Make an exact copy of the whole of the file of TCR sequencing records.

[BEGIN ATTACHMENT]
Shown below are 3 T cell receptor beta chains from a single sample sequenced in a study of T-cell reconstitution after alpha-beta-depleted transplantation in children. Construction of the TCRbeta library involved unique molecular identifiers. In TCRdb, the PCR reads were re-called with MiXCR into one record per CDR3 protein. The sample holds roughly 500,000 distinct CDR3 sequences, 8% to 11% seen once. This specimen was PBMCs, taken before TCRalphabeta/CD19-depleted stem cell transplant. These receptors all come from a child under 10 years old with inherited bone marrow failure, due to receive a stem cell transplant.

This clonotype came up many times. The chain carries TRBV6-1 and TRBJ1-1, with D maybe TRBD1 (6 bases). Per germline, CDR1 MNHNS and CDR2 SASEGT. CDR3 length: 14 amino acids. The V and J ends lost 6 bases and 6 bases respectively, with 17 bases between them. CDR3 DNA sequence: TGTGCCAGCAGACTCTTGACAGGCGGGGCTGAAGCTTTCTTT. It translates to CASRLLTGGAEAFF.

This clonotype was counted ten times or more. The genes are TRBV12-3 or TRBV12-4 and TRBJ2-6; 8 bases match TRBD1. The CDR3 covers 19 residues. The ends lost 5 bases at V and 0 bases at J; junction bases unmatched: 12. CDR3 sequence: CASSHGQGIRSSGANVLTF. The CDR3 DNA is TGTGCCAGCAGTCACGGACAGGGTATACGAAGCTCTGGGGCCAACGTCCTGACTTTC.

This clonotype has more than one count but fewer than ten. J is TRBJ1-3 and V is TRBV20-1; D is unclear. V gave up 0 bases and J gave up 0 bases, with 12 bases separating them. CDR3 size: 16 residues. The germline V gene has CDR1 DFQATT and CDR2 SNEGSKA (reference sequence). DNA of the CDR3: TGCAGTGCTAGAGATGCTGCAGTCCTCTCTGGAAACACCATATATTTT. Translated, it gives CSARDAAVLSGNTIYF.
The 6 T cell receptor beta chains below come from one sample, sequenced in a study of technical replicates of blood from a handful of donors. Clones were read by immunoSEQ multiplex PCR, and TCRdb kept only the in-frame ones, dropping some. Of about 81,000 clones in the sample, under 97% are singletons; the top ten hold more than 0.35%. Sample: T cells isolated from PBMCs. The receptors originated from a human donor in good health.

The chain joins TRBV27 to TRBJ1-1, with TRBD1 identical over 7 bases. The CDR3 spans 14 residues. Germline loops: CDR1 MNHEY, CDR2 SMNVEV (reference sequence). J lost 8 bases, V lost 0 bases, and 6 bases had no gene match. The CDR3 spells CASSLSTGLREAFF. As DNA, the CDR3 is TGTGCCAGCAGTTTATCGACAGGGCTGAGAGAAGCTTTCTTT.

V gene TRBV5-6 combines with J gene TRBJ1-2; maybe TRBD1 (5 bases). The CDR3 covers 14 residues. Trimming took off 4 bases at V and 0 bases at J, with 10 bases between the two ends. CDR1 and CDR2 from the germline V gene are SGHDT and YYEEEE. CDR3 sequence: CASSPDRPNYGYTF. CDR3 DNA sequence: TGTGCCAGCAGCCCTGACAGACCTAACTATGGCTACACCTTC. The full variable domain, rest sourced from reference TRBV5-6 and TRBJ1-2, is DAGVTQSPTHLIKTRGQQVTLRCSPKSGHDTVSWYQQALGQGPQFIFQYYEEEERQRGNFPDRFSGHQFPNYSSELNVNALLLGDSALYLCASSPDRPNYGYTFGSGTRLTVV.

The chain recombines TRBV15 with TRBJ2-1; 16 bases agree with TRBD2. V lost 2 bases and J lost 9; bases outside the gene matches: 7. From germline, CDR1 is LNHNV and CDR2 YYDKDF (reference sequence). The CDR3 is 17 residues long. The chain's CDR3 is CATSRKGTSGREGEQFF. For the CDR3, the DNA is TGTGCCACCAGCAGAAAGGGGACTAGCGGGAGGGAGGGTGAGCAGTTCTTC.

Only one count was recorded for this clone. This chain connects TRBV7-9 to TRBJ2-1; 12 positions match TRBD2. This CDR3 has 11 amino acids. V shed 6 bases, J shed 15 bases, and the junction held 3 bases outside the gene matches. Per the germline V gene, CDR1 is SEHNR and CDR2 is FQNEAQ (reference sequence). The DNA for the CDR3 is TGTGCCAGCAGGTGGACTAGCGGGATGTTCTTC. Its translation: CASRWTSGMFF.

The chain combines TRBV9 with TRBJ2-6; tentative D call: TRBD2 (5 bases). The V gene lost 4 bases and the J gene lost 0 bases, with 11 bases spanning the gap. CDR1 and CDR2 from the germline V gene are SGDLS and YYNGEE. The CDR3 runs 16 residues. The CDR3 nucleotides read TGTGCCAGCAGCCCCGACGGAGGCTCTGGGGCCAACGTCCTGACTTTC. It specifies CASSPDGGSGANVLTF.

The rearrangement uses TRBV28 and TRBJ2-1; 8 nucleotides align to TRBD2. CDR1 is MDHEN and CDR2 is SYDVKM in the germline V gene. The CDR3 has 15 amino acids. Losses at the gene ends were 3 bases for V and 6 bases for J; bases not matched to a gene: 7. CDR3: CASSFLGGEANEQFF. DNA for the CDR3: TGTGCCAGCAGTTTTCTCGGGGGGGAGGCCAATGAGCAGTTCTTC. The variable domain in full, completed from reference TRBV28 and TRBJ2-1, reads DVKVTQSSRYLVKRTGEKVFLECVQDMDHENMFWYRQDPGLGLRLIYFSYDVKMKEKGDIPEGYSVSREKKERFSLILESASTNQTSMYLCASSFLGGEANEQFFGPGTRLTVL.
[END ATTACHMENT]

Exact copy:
Shown below are 3 T cell receptor beta chains from a single sample sequenced in a study of T-cell reconstitution after alpha-beta-depleted transplantation in children. Construction of the TCRbeta library involved unique molecular identifiers. In TCRdb, the PCR reads were re-called with MiXCR into one record per CDR3 protein. The sample holds roughly 500,000 distinct CDR3 sequences, 8% to 11% seen once. This specimen was PBMCs, taken before TCRalphabeta/CD19-depleted stem cell transplant. These receptors all come from a child under 10 years old with inherited bone marrow failure, due to receive a stem cell transplant.

This clonotype came up many times. The chain carries TRBV6-1 and TRBJ1-1, with D maybe TRBD1 (6 bases). Per germline, CDR1 MNHNS and CDR2 SASEGT. CDR3 length: 14 amino acids. The V and J ends lost 6 bases and 6 bases respectively, with 17 bases between them. CDR3 DNA sequence: TGTGCCAGCAGACTCTTGACAGGCGGGGCTGAAGCTTTCTTT. It translates to CASRLLTGGAEAFF.

This clonotype was counted ten times or more. The genes are TRBV12-3 or TRBV12-4 and TRBJ2-6; 8 bases match TRBD1. The CDR3 covers 19 residues. The ends lost 5 bases at V and 0 bases at J; junction bases unmatched: 12. CDR3 sequence: CASSHGQGIRSSGANVLTF. The CDR3 DNA is TGTGCCAGCAGTCACGGACAGGGTATACGAAGCTCTGGGGCCAACGTCCTGACTTTC.

This clonotype has more than one count but fewer than ten. J is TRBJ1-3 and V is TRBV20-1; D is unclear. V gave up 0 bases and J gave up 0 bases, with 12 bases separating them. CDR3 size: 16 residues. The germline V gene has CDR1 DFQATT and CDR2 SNEGSKA (reference sequence). DNA of the CDR3: TGCAGTGCTAGAGATGCTGCAGTCCTCTCTGGAAACACCATATATTTT. Translated, it gives CSARDAAVLSGNTIYF.
The 6 T cell receptor beta chains below come from one sample, sequenced in a study of technical replicates of blood from a handful of donors. Clones were read by immunoSEQ multiplex PCR, and TCRdb kept only the in-frame ones, dropping some. Of about 81,000 clones in the sample, under 97% are singletons; the top ten hold more than 0.35%. Sample: T cells isolated from PBMCs. The receptors originated from a human donor in good health.

The chain joins TRBV27 to TRBJ1-1, with TRBD1 identical over 7 bases. The CDR3 spans 14 residues. Germline loops: CDR1 MNHEY, CDR2 SMNVEV (reference sequence). J lost 8 bases, V lost 0 bases, and 6 bases had no gene match. The CDR3 spells CASSLSTGLREAFF. As DNA, the CDR3 is TGTGCCAGCAGTTTATCGACAGGGCTGAGAGAAGCTTTCTTT.

V gene TRBV5-6 combines with J gene TRBJ1-2; maybe TRBD1 (5 bases). The CDR3 covers 14 residues. Trimming took off 4 bases at V and 0 bases at J, with 10 bases between the two ends. CDR1 and CDR2 from the germline V gene are SGHDT and YYEEEE. CDR3 sequence: CASSPDRPNYGYTF. CDR3 DNA sequence: TGTGCCAGCAGCCCTGACAGACCTAACTATGGCTACACCTTC. The full variable domain, rest sourced from reference TRBV5-6 and TRBJ1-2, is DAGVTQSPTHLIKTRGQQVTLRCSPKSGHDTVSWYQQALGQGPQFIFQYYEEEERQRGNFPDRFSGHQFPNYSSELNVNALLLGDSALYLCASSPDRPNYGYTFGSGTRLTVV.

The chain recombines TRBV15 with TRBJ2-1; 16 bases agree with TRBD2. V lost 2 bases and J lost 9; bases outside the gene matches: 7. From germline, CDR1 is LNHNV and CDR2 YYDKDF (reference sequence). The CDR3 is 17 residues long. The chain's CDR3 is CATSRKGTSGREGEQFF. For the CDR3, the DNA is TGTGCCACCAGCAGAAAGGGGACTAGCGGGAGGGAGGGTGAGCAGTTCTTC.

Only one count was recorded for this clone. This chain connects TRBV7-9 to TRBJ2-1; 12 positions match TRBD2. This CDR3 has 11 amino acids. V shed 6 bases, J shed 15 bases, and the junction held 3 bases outside the gene matches. Per the germline V gene, CDR1 is SEHNR and CDR2 is FQNEAQ (reference sequence). The DNA for the CDR3 is TGTGCCAGCAGGTGGACTAGCGGGATGTTCTTC. Its translation: CASRWTSGMFF.

The chain combines TRBV9 with TRBJ2-6; tentative D call: TRBD2 (5 bases). The V gene lost 4 bases and the J gene lost 0 bases, with 11 bases spanning the gap. CDR1 and CDR2 from the germline V gene are SGDLS and YYNGEE. The CDR3 runs 16 residues. The CDR3 nucleotides read TGTGCCAGCAGCCCCGACGGAGGCTCTGGGGCCAACGTCCTGACTTTC. It specifies CASSPDGGSGANVLTF.

The rearrangement uses TRBV28 and TRBJ2-1; 8 nucleotides align to TRBD2. CDR1 is MDHEN and CDR2 is SYDVKM in the germline V gene. The CDR3 has 15 amino acids. Losses at the gene ends were 3 bases for V and 6 bases for J; bases not matched to a gene: 7. CDR3: CASSFLGGEANEQFF. DNA for the CDR3: TGTGCCAGCAGTTTTCTCGGGGGGGAGGCCAATGAGCAGTTCTTC. The variable domain in full, completed from reference TRBV28 and TRBJ2-1, reads DVKVTQSSRYLVKRTGEKVFLECVQDMDHENMFWYRQDPGLGLRLIYFSYDVKMKEKGDIPEGYSVSREKKERFSLILESASTNQTSMYLCASSFLGGEANEQFFGPGTRLTVL.